Law, Justice, Righteousness, and the Constitution

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I am a life member of the NRA. Every month I receive the NRA periodical “American Rifleman”. Every issue contains an article by Wayne Lapierre and every one of his articles invariably contains the words “law-abiding citizen”.

The argument is always that law-abiding citizens are entitled to owning and carrying firearms because they do not constitute a danger or threat to other citizens, as potential criminals, or to the government, as potential insurgents. I often wondered what we, the law-abiding citizens, would do, if the laws were no longer just. What if the government made a law that ruled that citizens may no longer own and carry firearms? Since gun owners are law-abiding citizens, would we then all abide by such gun-prohibiting law and surrender our firearms to the government like the British and the Australians did?

The Nazis inherited the 1928 German Gun Control Act, which placed serious restrictions on private gun ownership. Hitler’s 1938 Gun Law changed that generally prohibitive situation to banning Jews and other “non-Aryan” groups of the German population from all gun ownership and even from working in the firearms industry, while at the same time easing restrictions for groups of the population that were friendly to the Nazis like e.g. the German hunters. Goering became the “Reichsjägermeister“ (Imperial Hunter Master) and German hunters were definitely pro-Nazi. I can testify to this because after the war I went through a German hunter education course and I had ample opportunity to read the pro-Nazi graffiti in the bullet-catch areas of the shooting ranges on which I practiced.

Clearly, Hitler’s gun law completely disarmed his adversaries but facilitated access to firearms for his supporters. What if similar gun laws were enacted in the USA? For example, total gun prohibition for white males and/or members of conservative organizations such as the Republican Party, the Heritage Foundation, or Judicial Watch, but no such prohibitions for members of BLM, Antifa, or the Black Panthers. Would you abide by such laws, as did the Germans? If we did, most of us would have to give up our guns. If we did not, we would no longer be law-abiding citizens and the government could say to Mr. Lapierre: “What are you babbling about law-abiding? They do not abide and, based on your own logic, those who do not abide by the law, should not have guns, right?”

The weakness of the “law-abiding” citizen argument is obviously that laws are not always just. We have had our share of unjust laws in the USA. Certainly, the so-called Jim-Crow-Laws in the post-Civil-War South were blatantly unjust. The entire Patriot Act could be considered unjust. Typically, what makes a law unjust is that it enhances the power of those who are already powerful or tramples on powerless minorities or that it legalizes the oppression of one group by another group. Nazi Germany had many such laws.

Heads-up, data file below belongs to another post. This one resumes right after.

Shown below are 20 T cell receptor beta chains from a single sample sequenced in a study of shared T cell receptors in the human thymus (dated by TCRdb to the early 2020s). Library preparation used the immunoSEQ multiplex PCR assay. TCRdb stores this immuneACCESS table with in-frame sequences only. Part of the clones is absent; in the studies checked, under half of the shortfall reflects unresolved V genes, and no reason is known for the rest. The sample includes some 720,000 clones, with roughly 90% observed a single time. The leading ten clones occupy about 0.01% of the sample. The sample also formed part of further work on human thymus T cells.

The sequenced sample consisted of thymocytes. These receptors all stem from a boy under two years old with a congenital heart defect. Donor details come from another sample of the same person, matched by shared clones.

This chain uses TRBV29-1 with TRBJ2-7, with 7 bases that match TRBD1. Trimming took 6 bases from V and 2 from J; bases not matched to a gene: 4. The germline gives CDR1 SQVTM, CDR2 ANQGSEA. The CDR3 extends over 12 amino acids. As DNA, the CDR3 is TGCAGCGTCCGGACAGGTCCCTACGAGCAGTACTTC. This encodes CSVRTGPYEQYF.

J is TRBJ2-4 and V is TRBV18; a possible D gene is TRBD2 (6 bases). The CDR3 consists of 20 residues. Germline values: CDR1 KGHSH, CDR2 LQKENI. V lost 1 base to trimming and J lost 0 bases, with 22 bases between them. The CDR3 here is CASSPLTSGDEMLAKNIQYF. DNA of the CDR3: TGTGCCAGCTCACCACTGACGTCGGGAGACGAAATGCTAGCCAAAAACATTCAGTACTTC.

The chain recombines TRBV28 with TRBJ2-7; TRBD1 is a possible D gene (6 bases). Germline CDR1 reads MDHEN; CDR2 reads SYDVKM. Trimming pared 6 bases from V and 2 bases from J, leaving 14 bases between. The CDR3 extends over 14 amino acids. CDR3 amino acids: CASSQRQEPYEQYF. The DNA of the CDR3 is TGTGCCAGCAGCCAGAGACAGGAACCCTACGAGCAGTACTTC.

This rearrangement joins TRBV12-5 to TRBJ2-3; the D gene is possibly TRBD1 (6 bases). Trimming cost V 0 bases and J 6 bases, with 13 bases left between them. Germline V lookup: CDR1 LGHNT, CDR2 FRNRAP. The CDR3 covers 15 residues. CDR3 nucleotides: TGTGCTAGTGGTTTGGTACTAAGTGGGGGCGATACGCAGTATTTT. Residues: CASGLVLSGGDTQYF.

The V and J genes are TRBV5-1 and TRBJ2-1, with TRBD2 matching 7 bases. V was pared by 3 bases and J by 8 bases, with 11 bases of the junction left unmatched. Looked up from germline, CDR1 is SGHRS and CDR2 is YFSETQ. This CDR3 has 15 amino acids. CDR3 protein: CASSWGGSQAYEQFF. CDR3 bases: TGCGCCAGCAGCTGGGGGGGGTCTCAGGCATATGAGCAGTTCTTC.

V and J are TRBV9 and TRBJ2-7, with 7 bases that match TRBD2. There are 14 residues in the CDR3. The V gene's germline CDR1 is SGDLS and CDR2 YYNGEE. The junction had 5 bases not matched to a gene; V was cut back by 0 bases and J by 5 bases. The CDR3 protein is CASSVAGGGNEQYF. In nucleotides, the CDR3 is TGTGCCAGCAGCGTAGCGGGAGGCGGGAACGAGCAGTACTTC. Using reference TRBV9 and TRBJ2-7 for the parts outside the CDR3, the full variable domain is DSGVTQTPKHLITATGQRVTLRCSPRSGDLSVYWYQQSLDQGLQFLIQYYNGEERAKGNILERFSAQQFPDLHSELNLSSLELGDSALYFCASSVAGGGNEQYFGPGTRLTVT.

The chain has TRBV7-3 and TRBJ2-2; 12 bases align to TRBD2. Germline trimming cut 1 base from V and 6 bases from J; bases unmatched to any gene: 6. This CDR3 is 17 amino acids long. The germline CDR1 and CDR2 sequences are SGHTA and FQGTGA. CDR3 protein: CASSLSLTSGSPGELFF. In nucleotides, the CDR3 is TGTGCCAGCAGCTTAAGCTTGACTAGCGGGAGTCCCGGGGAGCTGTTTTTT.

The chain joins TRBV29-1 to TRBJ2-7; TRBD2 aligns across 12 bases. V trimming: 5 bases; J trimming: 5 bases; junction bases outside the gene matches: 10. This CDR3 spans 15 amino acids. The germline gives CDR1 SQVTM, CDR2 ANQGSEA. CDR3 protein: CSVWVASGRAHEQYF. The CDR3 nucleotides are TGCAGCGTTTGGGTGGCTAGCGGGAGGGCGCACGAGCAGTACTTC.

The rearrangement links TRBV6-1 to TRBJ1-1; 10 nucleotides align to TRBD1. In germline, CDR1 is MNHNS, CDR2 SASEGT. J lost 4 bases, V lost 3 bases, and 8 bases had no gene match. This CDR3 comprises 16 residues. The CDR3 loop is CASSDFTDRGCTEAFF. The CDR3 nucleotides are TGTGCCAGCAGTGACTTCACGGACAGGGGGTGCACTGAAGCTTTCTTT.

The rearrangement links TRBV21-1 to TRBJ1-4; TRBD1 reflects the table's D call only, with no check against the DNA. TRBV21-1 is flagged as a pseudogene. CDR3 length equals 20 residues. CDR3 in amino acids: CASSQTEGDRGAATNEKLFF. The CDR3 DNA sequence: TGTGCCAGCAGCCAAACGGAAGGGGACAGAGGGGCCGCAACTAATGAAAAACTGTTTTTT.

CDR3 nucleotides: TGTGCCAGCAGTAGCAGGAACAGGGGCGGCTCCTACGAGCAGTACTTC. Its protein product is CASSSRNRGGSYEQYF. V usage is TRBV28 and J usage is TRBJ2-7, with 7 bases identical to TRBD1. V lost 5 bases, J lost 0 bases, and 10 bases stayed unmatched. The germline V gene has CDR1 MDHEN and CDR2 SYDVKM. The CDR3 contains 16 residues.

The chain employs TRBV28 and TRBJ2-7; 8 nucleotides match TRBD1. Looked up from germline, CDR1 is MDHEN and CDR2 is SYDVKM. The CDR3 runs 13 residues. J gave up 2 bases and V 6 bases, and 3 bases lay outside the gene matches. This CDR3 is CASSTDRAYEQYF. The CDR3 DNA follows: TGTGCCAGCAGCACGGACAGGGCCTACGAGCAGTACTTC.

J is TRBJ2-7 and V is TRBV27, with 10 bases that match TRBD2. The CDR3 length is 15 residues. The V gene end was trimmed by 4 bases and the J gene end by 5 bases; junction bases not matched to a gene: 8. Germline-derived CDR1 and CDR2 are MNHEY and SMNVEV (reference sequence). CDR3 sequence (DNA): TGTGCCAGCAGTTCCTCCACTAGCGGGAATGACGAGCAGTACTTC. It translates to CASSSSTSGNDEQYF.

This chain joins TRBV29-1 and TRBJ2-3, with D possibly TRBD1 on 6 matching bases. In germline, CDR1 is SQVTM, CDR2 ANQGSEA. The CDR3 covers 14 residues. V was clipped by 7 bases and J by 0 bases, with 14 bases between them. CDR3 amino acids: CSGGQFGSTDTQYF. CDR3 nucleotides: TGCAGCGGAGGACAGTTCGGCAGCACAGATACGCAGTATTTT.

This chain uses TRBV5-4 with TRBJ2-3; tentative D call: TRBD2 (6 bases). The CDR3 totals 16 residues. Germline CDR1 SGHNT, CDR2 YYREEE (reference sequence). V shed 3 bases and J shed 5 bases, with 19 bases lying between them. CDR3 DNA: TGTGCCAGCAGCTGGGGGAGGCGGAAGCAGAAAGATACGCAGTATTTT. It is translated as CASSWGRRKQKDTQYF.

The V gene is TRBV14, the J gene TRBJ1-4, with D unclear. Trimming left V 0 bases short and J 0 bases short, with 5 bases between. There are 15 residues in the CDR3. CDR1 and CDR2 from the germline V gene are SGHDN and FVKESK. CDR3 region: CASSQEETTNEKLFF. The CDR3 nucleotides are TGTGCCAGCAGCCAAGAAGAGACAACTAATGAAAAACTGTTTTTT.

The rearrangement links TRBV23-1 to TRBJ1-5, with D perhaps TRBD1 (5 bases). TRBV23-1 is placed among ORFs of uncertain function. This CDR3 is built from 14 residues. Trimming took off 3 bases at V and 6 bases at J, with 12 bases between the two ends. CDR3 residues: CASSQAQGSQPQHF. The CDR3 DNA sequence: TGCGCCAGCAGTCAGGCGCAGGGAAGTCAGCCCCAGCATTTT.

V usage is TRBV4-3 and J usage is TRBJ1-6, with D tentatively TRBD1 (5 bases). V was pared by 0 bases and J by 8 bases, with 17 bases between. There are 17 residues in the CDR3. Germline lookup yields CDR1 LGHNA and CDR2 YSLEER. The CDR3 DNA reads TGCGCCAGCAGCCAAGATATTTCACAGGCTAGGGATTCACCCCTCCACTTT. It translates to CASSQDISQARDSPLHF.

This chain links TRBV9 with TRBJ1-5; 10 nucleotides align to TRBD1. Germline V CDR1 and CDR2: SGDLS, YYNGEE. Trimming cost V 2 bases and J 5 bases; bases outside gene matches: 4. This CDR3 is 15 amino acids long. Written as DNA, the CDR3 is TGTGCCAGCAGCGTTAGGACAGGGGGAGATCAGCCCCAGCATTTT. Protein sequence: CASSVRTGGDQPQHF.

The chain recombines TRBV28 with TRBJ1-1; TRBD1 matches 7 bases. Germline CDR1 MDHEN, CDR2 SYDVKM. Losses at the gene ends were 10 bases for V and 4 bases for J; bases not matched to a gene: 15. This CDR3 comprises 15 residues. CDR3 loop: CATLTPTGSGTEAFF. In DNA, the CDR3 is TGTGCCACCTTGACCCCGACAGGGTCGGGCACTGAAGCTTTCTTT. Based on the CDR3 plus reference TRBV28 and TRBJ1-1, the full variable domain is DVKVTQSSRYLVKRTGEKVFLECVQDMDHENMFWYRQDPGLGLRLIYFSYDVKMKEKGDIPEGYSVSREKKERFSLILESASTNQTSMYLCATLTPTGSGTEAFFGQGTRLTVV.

During the Nuremberg Trial against Nazi military leaders, the American tribunal accused German defendants of having committed atrocities and having performed acts that violated the Hague Convention on Land War. The perfectly plausible defense of the German officers was: “We were under a “Command Emergency” (Befehlsnotstand). We swore allegiance to Adolf Hitler as our Supreme Commander, and we followed the orders we were given.” One SS-Officer was asked by an American prosecutor about his opinion about an order that demanded extreme brutality. He replied: “I have no opinions. I obey orders.” And Goering asked back: “How would you like it if your American soldiers were to debate and question and not follow the orders they were given by their military commanders?” Needless to say, that any German soldier or officer who failed to follow orders given by his superior officer would have been shot on the spot.

My wife’s sister in law had an uncle who became an attorney during the rise of the Nazi movement. His Name was Kurt Jaager. Beginning 1930, “Uncle Kurt” was assigned to the Gestapo for “special tasks”. Beginning in 1940, he was a member of the NSDAP. His Membership number was 7464708. In 1941, he became Prosecutor at the Vienna Special Court. In 1943, he served as prosecutor at the People’s Court (Volksgerichtshof) in Berlin and was responsible for numerous death sentences. Even on April 20, 1945, just about 20 days prior to Germany’s unconditional surrender, he walked with his briefcase to the Brandenburg Prison in Berlin, with the city burning and Russians all over the place, to personally order and attend 28 executions of political prisoners. After the war, Jaager, who drew a German pension as a retired judge, was asked by a journalist why he did this? His answer was: “I just served the law.” (“Ich habe nur dem Recht gedient.”)